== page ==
Republican South Carolina Senator Jim DeMint recently announced that he will be leaving Congress in January. He has served only two years of his second (six year) term, and will be taking a position as President of the Heritage Foundation, a conservative think tank. Having just been reelected in 2010, should he walk away from the responsibility bestowed by the voters?
You will remember another early-leaver (quitter?). Sarah Palin, Governor of Alaska and 2008 Republican Vice-Presidential candidate. She had barely cleared the snow from her desk in Juneau before she left office after only 2.5 years. She took a lot of heat for her inexperience while campaigning with John McCain. That feeling only increased when she abruptly left the highest office of the northern state to cash in on her fame by writing a book and joining the television political commentary circuit.
A bit closer to home, and a few years prior, we had a similar situation with current Portland Mayor-Elect, Charlie Hales (set to take office in January 2013). It was 2002 when he left his position as Portland City Commissioner with over a year and a half to go in his third term. He took a job with an engineering firm to promote street car transportation. While in office he was a champion of the streetcar, successfully bringing that form of rail transportation to downtown Portland. During the recent mayoral campaign, he also felt some heat for not sticking it out during his last stint in local politics. Unlike Palin, Hales was forgiven and voted back in.
Is leaving office early acceptable or not?
I suppose there are worse things one could do. Like stick around too long. The States and various jurisdictions have laws for replacing outgoing politicians, so the people are not really at much of a loss on representation. The bigger problem is the opposite problem: those politicians that just don’t seem to ever go away. Term limits are another subject entirely.
Michael Bloomberg, Mayor of New York City (2002-current), helped get the rules changed to increase the two-term limit to three-terms in time to let him run again. It’s worked out well for him so far, though many residents seem to wish they hadn’t allowed it. Current governors Jerry Brown (1975-1983!, 2011-current) of California and John Kitzhaber (1995-2003, 2011-current) of Oregon are serving their third terms, though non-consecutive. No rules were changed, and this is a fair move. But it seems like a sneaky maneuver.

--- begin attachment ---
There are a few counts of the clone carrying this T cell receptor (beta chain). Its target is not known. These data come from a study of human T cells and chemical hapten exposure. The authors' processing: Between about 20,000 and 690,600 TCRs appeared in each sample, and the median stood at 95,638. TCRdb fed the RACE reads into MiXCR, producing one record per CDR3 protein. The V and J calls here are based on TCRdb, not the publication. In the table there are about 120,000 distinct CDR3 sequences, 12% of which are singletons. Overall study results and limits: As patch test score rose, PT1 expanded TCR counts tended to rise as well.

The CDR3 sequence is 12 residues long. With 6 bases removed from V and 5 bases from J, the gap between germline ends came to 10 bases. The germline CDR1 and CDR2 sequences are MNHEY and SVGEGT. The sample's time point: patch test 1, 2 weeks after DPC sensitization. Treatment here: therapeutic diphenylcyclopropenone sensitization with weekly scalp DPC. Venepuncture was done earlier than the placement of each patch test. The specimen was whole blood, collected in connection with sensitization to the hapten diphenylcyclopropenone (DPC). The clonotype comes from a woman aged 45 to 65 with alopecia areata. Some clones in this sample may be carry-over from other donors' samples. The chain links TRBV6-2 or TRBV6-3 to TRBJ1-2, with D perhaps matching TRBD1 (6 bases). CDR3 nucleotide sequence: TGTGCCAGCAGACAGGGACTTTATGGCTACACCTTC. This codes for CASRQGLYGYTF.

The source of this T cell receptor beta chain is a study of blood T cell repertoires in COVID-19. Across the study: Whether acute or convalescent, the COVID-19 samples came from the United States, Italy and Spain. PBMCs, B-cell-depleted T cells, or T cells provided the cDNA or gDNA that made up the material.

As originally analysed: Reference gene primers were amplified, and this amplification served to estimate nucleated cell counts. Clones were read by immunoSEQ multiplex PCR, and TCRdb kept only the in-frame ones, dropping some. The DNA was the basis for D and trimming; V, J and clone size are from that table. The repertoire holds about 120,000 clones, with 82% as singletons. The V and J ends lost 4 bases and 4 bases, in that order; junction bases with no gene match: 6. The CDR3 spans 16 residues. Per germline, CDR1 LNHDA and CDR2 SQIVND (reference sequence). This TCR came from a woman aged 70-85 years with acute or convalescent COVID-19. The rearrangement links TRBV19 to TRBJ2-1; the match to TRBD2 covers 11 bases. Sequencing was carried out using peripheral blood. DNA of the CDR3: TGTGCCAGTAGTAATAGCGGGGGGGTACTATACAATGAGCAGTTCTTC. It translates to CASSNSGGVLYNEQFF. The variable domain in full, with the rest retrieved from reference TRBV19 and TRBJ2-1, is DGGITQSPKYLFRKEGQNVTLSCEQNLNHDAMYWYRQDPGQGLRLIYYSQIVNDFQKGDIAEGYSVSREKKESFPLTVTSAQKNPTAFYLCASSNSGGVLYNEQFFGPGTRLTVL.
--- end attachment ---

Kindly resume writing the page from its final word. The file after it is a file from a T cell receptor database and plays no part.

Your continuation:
Our problems with entrenched politicians pale in comparison to those in other countries, where the powerful maintain their position for many years. Vladimir Putin has manipulated Russian politics for sometime, having served as either Prime Minister or President or Prime Minister or President continuously since 1999. Fidel Castro was of course the leader of Cuba for over 52 years (and some dinosaurs).
We should respect the faithful completion of a full term, but I can appreciate the politician’s decision to leave office early. It’s his life, and he shouldn’t feel entrapped in a position he no longer feels is a good situation. Those who leave seem to have a pretty good gig waiting for them, and they know that they’ll most likely not be welcomed back. We probably won’t see Jim DeMint or Sarah Palin in an elected position anytime soon, though we’ll continue to hear from them. Charlie Hales is playing small ball in local politics, so he can get away with more.
It’s the other guys we have to worry about, and it’s our own fault for voting them back in. Again and again.